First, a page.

There should be a systematic, programmatic and scheduled backup of files on all Desktops where I work. However, one is not currently in place and given manning and resources, or lack there of, it is unlikely this will be instituted. Thus I devised a method to backup my files to the N: drive and synchronize them on a scheduled basis. I will describe what I'm doing, how I'm doing it and how you can do it below. I caviat all of this with I'm not responsible for your files or what happens to them – caveat emptor.
Backing up your critical files on your Windows Vista/7 should be a seamless and automatic process. To facilitate these criteria I have linked two tools together: Python and the Windows Vista Task Scheduler. I will discuss each in their own section.
The steps you will need to take to get this working for you are:
Having some minimal experience in Unix I know of a tool for backing up and synchronizing files called rsync. Duplicating this capability with Python on Windows would require more time than I have and I did not find a relatively simple and understandable solution on the internet. I did find a small script for copying and synchronizing files called pyrobocopy.py. The full description and details are at: http://code.activestate.com/recipes/231501-python-robocopier-advanced-directory-synchronizati/. Verifying and using this approximately 500 line program was relatively easy and I decided to use it with Windows Task Scheduler to implement my process. From the pyrobocopy source code the usage is:
Usage: %s <sourcedir> <targetdir> Options Main Options:\n -d --diff - Only report difference between sourcedir and targetdir -s, --synchronize - Synchronize content between sourcedir and targetdir -u, --update - Update existing content between sourcedir and targetdir Additional Options:\n -p, --purge - Purge files when synchronizing (does not purge by default). -f, --force - Force copying of files, by trying to change file permissions. -n, --nodirection - Update files in source directory from target directory (only updates target from source by default). -c, --create - Create target directory if it does not exist (By default, target directory should exist.) -m, --modtime - Only compare file's modification times for an update (By default, compares source file's creation time also).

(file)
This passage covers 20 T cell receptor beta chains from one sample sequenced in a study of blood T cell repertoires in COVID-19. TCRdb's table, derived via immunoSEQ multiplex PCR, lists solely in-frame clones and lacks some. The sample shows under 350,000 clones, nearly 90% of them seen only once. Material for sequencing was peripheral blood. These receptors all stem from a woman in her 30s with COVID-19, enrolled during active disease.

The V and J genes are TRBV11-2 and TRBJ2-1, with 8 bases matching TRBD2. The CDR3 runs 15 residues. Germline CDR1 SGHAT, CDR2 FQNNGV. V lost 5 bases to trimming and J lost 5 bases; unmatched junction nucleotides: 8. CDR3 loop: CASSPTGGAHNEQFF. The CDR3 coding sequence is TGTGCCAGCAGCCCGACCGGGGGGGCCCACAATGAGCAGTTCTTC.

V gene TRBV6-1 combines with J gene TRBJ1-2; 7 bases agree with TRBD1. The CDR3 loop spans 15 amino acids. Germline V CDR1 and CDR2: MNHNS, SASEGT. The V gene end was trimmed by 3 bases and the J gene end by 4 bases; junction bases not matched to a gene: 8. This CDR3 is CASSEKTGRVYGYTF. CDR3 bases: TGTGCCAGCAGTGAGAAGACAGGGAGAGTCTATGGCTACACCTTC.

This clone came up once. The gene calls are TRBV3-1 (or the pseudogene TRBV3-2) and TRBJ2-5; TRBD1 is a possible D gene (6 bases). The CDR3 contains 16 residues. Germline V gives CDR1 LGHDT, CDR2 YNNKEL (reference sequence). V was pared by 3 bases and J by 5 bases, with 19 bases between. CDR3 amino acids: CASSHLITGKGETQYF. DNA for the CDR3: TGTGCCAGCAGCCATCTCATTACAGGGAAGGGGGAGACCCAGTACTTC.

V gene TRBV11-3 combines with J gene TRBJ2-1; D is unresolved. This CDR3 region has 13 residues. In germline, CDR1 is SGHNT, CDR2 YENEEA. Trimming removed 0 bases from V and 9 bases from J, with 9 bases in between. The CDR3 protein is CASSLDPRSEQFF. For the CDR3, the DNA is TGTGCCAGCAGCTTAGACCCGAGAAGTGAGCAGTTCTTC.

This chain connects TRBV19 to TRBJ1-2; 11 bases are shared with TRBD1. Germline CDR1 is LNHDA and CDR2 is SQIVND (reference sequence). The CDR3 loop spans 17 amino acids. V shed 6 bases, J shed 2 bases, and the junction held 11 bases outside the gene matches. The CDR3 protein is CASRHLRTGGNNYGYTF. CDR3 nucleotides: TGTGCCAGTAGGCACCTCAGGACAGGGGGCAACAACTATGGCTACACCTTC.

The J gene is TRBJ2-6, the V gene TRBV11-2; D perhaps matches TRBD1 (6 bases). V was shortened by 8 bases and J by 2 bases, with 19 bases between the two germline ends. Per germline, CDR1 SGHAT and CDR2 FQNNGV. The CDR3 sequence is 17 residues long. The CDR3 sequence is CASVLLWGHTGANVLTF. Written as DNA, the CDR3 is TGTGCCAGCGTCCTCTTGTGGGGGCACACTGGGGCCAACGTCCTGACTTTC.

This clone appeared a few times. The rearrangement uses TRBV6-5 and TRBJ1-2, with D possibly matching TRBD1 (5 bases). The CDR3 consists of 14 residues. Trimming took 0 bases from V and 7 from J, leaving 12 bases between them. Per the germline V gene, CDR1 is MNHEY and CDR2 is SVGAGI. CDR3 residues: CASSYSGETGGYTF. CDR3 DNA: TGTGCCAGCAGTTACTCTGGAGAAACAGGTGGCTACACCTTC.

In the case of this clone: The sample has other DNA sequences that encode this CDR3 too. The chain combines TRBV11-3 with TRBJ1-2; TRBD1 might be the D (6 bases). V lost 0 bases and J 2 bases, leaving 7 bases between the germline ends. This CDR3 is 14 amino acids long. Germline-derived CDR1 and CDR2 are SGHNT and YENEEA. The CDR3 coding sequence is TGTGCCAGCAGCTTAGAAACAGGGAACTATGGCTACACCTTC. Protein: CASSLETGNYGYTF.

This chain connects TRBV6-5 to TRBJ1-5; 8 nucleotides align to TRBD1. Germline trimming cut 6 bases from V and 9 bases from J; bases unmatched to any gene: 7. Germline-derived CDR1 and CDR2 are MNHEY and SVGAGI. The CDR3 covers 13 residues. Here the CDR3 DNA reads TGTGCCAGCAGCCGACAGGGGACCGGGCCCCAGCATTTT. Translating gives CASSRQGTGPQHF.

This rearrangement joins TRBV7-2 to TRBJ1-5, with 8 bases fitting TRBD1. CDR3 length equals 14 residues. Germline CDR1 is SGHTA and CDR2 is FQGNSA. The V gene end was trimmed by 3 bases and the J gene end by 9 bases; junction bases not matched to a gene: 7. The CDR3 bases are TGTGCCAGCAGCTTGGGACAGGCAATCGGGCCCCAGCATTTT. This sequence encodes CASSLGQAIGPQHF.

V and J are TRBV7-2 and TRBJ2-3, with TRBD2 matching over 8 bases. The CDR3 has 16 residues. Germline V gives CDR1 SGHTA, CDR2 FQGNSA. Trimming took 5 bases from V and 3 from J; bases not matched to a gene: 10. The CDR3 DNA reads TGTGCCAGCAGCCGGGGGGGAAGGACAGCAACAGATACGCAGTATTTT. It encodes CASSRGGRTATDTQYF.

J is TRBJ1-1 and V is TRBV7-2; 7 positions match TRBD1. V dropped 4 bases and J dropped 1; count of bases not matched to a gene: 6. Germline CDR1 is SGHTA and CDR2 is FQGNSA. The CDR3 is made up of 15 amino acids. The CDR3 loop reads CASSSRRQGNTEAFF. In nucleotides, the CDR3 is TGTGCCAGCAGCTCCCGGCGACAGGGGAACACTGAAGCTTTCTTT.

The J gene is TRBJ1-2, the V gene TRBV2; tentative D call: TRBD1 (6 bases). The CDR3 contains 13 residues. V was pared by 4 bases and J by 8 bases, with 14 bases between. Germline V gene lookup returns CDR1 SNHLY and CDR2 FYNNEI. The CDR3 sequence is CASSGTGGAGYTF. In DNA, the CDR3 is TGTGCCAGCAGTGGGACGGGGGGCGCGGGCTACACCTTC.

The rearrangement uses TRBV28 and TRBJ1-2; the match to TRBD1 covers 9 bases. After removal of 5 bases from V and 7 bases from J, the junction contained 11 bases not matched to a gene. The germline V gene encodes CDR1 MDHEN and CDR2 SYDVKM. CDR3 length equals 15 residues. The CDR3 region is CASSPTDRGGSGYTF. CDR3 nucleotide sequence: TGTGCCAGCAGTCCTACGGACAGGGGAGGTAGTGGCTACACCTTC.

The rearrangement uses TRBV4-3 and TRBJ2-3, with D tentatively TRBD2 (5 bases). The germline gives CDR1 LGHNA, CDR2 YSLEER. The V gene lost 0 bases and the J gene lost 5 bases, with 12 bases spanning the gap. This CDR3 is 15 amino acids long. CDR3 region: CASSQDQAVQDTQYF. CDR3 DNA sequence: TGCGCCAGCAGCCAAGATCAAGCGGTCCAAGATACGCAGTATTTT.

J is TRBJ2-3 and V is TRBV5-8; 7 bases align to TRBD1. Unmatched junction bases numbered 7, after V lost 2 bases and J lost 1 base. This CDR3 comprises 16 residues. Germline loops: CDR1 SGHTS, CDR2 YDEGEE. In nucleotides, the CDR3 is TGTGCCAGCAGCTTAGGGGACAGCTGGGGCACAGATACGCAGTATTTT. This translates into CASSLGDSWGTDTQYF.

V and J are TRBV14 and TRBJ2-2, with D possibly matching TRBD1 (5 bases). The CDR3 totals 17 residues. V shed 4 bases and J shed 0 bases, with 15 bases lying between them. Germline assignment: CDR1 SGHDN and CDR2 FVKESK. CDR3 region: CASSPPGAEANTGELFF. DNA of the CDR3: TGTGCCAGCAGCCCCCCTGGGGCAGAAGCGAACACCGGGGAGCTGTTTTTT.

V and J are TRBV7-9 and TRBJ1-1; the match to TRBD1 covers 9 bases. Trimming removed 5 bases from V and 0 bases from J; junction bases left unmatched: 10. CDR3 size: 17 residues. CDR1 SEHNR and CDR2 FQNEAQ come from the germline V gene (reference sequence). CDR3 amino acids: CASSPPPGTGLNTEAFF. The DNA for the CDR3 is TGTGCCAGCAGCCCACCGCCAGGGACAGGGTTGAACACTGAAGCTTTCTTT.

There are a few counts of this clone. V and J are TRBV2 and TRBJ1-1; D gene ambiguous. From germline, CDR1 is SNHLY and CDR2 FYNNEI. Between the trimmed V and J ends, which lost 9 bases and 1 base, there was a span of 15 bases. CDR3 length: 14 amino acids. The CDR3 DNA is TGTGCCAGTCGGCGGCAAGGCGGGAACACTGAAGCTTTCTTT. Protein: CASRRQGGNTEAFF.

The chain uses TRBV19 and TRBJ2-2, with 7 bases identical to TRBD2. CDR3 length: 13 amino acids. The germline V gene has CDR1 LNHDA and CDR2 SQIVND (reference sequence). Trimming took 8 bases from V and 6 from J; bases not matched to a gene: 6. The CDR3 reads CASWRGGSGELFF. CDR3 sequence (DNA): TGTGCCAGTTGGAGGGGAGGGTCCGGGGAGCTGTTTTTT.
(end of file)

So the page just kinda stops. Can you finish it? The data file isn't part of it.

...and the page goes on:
For my simple use I've only invoked the update and synchronize options. My first step was to copy the file structure and files I wanted; then I used the update function. I did this before setting up a task schedule.
The full use of the Windows Task Scheduler is beyond the scope of this document. Below are two links to web sites that provide short “tutorials” on how to use the Task Scheduler.
Once you are familiar with the Task Scheduler there are a couple of tricks and gotchas I've found: